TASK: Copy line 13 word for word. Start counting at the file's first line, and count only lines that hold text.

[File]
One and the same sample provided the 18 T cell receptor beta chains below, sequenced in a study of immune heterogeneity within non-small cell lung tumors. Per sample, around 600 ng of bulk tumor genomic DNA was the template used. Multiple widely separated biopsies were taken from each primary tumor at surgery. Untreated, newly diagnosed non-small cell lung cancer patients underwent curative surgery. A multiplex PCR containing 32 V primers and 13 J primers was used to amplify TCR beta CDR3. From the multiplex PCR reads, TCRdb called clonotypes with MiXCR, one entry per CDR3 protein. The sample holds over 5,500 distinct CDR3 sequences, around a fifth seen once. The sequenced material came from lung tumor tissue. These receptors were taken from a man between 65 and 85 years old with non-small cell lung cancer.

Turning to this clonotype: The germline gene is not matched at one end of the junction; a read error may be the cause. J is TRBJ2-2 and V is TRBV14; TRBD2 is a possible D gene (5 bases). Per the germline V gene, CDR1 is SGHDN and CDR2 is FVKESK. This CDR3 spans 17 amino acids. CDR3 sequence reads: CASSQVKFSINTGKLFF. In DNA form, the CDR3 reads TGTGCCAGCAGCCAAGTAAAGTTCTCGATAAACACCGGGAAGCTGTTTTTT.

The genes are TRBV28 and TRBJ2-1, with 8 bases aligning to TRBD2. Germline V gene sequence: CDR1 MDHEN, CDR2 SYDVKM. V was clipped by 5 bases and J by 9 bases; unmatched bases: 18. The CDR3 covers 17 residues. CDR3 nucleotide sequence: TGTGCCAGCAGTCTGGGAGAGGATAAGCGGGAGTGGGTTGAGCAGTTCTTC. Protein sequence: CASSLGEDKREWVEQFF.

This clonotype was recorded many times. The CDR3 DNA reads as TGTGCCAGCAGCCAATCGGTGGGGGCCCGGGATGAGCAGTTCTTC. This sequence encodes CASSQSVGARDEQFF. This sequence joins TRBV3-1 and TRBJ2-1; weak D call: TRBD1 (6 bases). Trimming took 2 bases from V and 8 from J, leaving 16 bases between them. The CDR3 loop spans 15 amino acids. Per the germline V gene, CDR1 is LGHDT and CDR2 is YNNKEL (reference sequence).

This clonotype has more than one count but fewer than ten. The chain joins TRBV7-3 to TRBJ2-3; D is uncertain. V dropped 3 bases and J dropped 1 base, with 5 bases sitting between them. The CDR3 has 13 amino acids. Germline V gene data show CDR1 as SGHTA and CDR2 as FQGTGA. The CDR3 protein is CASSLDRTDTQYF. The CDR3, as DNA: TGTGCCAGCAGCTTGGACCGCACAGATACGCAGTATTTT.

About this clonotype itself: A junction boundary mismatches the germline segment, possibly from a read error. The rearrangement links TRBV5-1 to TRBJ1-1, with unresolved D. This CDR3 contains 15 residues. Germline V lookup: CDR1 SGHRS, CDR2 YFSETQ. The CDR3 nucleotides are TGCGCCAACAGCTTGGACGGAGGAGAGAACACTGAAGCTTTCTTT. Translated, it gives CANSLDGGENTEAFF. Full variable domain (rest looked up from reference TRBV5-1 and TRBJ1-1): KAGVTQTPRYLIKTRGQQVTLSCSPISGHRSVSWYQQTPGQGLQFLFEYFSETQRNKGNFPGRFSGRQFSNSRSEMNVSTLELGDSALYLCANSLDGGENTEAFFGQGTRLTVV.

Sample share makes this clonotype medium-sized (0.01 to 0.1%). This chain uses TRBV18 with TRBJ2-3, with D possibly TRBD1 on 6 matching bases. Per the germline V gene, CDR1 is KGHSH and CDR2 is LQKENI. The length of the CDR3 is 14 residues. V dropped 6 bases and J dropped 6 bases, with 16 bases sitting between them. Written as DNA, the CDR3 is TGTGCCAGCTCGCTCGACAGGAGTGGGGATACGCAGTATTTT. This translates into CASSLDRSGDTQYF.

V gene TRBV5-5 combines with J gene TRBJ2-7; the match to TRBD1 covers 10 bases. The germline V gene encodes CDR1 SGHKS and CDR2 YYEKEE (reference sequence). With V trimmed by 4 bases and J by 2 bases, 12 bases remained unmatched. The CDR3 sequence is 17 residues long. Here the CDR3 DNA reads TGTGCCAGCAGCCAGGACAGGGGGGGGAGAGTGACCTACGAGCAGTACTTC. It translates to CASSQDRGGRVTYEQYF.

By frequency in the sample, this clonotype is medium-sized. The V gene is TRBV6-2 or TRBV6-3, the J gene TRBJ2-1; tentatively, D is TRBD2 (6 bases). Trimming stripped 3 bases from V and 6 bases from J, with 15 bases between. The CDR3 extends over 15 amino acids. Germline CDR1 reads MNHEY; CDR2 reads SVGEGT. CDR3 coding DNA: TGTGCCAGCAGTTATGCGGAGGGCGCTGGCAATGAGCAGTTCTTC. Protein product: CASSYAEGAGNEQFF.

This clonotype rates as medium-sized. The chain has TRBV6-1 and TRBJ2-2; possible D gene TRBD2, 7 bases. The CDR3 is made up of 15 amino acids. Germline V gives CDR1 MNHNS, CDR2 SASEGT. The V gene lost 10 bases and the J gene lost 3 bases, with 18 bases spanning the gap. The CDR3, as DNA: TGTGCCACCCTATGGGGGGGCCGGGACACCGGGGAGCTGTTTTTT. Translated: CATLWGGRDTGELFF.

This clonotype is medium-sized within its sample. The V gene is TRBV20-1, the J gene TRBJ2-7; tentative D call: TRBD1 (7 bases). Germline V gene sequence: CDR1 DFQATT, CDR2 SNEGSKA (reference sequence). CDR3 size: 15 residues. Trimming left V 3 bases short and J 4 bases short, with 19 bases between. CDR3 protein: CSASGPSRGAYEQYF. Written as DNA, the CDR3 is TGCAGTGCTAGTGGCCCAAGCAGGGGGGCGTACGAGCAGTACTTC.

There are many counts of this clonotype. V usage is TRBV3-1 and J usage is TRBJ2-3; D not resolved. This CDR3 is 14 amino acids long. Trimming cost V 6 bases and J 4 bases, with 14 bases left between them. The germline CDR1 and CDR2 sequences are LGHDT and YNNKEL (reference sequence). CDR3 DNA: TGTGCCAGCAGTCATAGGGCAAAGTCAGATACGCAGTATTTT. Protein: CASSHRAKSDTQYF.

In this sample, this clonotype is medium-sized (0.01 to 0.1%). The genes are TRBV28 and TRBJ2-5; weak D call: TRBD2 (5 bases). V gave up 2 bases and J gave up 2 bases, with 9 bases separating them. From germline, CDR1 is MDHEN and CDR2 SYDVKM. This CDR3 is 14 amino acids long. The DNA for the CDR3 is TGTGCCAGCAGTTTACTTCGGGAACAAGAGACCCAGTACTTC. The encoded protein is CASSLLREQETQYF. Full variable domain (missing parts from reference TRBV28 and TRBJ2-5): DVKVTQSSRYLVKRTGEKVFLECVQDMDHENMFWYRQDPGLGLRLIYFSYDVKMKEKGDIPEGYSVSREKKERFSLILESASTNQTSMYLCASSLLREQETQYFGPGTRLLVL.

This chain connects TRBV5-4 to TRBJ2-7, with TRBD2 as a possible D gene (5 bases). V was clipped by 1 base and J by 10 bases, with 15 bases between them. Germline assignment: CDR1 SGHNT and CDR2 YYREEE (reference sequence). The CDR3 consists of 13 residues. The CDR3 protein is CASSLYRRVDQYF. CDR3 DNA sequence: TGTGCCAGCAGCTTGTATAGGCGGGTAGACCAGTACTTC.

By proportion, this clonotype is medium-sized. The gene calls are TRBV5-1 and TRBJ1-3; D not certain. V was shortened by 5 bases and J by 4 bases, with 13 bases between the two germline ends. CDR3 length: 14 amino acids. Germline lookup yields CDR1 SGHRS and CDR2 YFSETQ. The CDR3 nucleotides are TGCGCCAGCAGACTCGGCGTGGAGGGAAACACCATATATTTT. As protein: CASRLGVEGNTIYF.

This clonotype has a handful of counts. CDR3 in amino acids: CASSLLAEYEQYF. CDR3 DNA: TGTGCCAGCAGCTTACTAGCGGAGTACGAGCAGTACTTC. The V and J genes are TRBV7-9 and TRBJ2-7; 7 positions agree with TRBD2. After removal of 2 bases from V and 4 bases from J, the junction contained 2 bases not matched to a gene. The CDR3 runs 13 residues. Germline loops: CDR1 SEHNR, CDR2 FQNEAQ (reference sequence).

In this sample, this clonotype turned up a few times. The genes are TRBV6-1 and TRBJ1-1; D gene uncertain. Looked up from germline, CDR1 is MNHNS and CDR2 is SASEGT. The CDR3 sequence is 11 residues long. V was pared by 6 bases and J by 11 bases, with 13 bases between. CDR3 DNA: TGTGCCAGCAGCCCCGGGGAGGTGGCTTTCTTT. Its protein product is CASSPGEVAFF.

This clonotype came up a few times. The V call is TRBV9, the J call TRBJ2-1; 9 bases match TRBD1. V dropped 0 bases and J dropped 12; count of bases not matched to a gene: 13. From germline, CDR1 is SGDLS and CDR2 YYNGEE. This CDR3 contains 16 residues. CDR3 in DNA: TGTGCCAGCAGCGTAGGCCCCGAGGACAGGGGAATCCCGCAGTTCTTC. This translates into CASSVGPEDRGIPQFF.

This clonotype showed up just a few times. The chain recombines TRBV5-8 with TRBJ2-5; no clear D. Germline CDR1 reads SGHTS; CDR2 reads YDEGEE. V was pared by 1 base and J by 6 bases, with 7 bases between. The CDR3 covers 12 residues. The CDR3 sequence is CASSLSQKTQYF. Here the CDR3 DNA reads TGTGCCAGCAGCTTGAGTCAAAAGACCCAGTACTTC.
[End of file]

In this sample, this clonotype is medium-sized (0.01 to 0.1%). The genes are TRBV28 and TRBJ2-5; weak D call: TRBD2 (5 bases). V gave up 2 bases and J gave up 2 bases, with 9 bases separating them. From germline, CDR1 is MDHEN and CDR2 SYDVKM. This CDR3 is 14 amino acids long. The DNA for the CDR3 is TGTGCCAGCAGTTTACTTCGGGAACAAGAGACCCAGTACTTC. The encoded protein is CASSLLREQETQYF. Full variable domain (missing parts from reference TRBV28 and TRBJ2-5): DVKVTQSSRYLVKRTGEKVFLECVQDMDHENMFWYRQDPGLGLRLIYFSYDVKMKEKGDIPEGYSVSREKKERFSLILESASTNQTSMYLCASSLLREQETQYFGPGTRLLVL.